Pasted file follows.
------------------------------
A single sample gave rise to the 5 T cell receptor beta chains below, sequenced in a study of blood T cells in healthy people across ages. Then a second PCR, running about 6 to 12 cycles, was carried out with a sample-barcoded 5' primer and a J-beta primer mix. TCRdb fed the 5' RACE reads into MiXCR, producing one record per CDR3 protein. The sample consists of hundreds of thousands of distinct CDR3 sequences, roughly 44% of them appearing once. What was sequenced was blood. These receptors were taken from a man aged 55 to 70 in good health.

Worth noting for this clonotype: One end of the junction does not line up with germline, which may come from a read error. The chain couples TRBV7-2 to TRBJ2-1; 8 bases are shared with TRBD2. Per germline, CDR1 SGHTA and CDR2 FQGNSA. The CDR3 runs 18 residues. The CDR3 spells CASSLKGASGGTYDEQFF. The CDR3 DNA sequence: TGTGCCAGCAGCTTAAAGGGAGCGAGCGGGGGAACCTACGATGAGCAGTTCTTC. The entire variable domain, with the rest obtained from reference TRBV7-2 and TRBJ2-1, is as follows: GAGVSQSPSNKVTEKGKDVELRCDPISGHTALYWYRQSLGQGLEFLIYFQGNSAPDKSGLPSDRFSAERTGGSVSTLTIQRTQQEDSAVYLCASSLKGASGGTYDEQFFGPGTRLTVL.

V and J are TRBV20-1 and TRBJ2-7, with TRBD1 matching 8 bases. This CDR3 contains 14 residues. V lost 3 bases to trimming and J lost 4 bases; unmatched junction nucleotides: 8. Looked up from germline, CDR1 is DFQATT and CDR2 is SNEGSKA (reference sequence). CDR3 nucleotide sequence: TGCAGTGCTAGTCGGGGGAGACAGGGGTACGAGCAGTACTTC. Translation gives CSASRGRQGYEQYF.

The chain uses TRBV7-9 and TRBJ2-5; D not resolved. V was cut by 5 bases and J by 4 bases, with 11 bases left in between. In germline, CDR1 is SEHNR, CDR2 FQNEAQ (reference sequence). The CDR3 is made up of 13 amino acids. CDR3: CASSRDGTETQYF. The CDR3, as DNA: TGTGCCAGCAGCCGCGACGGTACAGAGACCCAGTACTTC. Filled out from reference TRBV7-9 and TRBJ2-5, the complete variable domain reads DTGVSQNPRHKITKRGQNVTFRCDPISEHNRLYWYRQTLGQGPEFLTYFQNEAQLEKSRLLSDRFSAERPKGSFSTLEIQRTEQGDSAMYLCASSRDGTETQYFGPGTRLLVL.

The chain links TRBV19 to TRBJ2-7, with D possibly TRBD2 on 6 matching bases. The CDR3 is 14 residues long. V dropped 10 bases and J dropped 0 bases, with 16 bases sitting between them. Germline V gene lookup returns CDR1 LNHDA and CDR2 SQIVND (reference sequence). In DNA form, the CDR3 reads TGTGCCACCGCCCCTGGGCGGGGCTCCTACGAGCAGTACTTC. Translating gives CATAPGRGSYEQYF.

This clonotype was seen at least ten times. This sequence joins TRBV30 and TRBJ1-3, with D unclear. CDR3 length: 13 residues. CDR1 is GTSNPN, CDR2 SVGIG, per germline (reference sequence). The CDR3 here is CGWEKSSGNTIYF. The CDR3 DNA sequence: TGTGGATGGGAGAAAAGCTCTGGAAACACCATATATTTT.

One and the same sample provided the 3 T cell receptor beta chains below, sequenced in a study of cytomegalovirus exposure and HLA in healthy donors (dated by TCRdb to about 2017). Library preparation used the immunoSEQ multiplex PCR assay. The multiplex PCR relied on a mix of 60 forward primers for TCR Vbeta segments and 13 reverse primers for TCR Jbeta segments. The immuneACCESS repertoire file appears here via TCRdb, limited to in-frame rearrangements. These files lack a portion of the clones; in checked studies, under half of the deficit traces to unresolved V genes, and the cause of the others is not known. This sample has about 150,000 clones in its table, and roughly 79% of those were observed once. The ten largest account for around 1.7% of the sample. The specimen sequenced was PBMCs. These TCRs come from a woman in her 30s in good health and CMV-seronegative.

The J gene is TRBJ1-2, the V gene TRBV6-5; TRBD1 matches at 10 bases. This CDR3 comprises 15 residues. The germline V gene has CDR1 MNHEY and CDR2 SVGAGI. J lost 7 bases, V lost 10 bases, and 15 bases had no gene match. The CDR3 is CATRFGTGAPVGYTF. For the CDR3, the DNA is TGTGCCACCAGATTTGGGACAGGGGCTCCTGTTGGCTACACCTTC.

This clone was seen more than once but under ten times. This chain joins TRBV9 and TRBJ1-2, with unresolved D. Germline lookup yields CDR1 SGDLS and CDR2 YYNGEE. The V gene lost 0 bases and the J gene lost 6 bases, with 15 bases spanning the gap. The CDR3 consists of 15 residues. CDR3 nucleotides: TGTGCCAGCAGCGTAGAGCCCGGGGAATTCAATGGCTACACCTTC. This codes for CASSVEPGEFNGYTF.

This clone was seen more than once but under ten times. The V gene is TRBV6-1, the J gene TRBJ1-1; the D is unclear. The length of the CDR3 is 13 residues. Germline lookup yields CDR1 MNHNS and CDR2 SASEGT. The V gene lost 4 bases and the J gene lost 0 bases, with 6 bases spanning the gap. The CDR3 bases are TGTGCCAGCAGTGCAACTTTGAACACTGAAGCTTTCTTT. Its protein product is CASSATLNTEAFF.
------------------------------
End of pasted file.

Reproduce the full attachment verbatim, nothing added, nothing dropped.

A single sample gave rise to the 5 T cell receptor beta chains below, sequenced in a study of blood T cells in healthy people across ages. Then a second PCR, running about 6 to 12 cycles, was carried out with a sample-barcoded 5' primer and a J-beta primer mix. TCRdb fed the 5' RACE reads into MiXCR, producing one record per CDR3 protein. The sample consists of hundreds of thousands of distinct CDR3 sequences, roughly 44% of them appearing once. What was sequenced was blood. These receptors were taken from a man aged 55 to 70 in good health.

Worth noting for this clonotype: One end of the junction does not line up with germline, which may come from a read error. The chain couples TRBV7-2 to TRBJ2-1; 8 bases are shared with TRBD2. Per germline, CDR1 SGHTA and CDR2 FQGNSA. The CDR3 runs 18 residues. The CDR3 spells CASSLKGASGGTYDEQFF. The CDR3 DNA sequence: TGTGCCAGCAGCTTAAAGGGAGCGAGCGGGGGAACCTACGATGAGCAGTTCTTC. The entire variable domain, with the rest obtained from reference TRBV7-2 and TRBJ2-1, is as follows: GAGVSQSPSNKVTEKGKDVELRCDPISGHTALYWYRQSLGQGLEFLIYFQGNSAPDKSGLPSDRFSAERTGGSVSTLTIQRTQQEDSAVYLCASSLKGASGGTYDEQFFGPGTRLTVL.

V and J are TRBV20-1 and TRBJ2-7, with TRBD1 matching 8 bases. This CDR3 contains 14 residues. V lost 3 bases to trimming and J lost 4 bases; unmatched junction nucleotides: 8. Looked up from germline, CDR1 is DFQATT and CDR2 is SNEGSKA (reference sequence). CDR3 nucleotide sequence: TGCAGTGCTAGTCGGGGGAGACAGGGGTACGAGCAGTACTTC. Translation gives CSASRGRQGYEQYF.

The chain uses TRBV7-9 and TRBJ2-5; D not resolved. V was cut by 5 bases and J by 4 bases, with 11 bases left in between. In germline, CDR1 is SEHNR, CDR2 FQNEAQ (reference sequence). The CDR3 is made up of 13 amino acids. CDR3: CASSRDGTETQYF. The CDR3, as DNA: TGTGCCAGCAGCCGCGACGGTACAGAGACCCAGTACTTC. Filled out from reference TRBV7-9 and TRBJ2-5, the complete variable domain reads DTGVSQNPRHKITKRGQNVTFRCDPISEHNRLYWYRQTLGQGPEFLTYFQNEAQLEKSRLLSDRFSAERPKGSFSTLEIQRTEQGDSAMYLCASSRDGTETQYFGPGTRLLVL.

The chain links TRBV19 to TRBJ2-7, with D possibly TRBD2 on 6 matching bases. The CDR3 is 14 residues long. V dropped 10 bases and J dropped 0 bases, with 16 bases sitting between them. Germline V gene lookup returns CDR1 LNHDA and CDR2 SQIVND (reference sequence). In DNA form, the CDR3 reads TGTGCCACCGCCCCTGGGCGGGGCTCCTACGAGCAGTACTTC. Translating gives CATAPGRGSYEQYF.

This clonotype was seen at least ten times. This sequence joins TRBV30 and TRBJ1-3, with D unclear. CDR3 length: 13 residues. CDR1 is GTSNPN, CDR2 SVGIG, per germline (reference sequence). The CDR3 here is CGWEKSSGNTIYF. The CDR3 DNA sequence: TGTGGATGGGAGAAAAGCTCTGGAAACACCATATATTTT.

One and the same sample provided the 3 T cell receptor beta chains below, sequenced in a study of cytomegalovirus exposure and HLA in healthy donors (dated by TCRdb to about 2017). Library preparation used the immunoSEQ multiplex PCR assay. The multiplex PCR relied on a mix of 60 forward primers for TCR Vbeta segments and 13 reverse primers for TCR Jbeta segments. The immuneACCESS repertoire file appears here via TCRdb, limited to in-frame rearrangements. These files lack a portion of the clones; in checked studies, under half of the deficit traces to unresolved V genes, and the cause of the others is not known. This sample has about 150,000 clones in its table, and roughly 79% of those were observed once. The ten largest account for around 1.7% of the sample. The specimen sequenced was PBMCs. These TCRs come from a woman in her 30s in good health and CMV-seronegative.

The J gene is TRBJ1-2, the V gene TRBV6-5; TRBD1 matches at 10 bases. This CDR3 comprises 15 residues. The germline V gene has CDR1 MNHEY and CDR2 SVGAGI. J lost 7 bases, V lost 10 bases, and 15 bases had no gene match. The CDR3 is CATRFGTGAPVGYTF. For the CDR3, the DNA is TGTGCCACCAGATTTGGGACAGGGGCTCCTGTTGGCTACACCTTC.

This clone was seen more than once but under ten times. This chain joins TRBV9 and TRBJ1-2, with unresolved D. Germline lookup yields CDR1 SGDLS and CDR2 YYNGEE. The V gene lost 0 bases and the J gene lost 6 bases, with 15 bases spanning the gap. The CDR3 consists of 15 residues. CDR3 nucleotides: TGTGCCAGCAGCGTAGAGCCCGGGGAATTCAATGGCTACACCTTC. This codes for CASSVEPGEFNGYTF.

This clone was seen more than once but under ten times. The V gene is TRBV6-1, the J gene TRBJ1-1; the D is unclear. The length of the CDR3 is 13 residues. Germline lookup yields CDR1 MNHNS and CDR2 SASEGT. The V gene lost 4 bases and the J gene lost 0 bases, with 6 bases spanning the gap. The CDR3 bases are TGTGCCAGCAGTGCAACTTTGAACACTGAAGCTTTCTTT. Its protein product is CASSATLNTEAFF.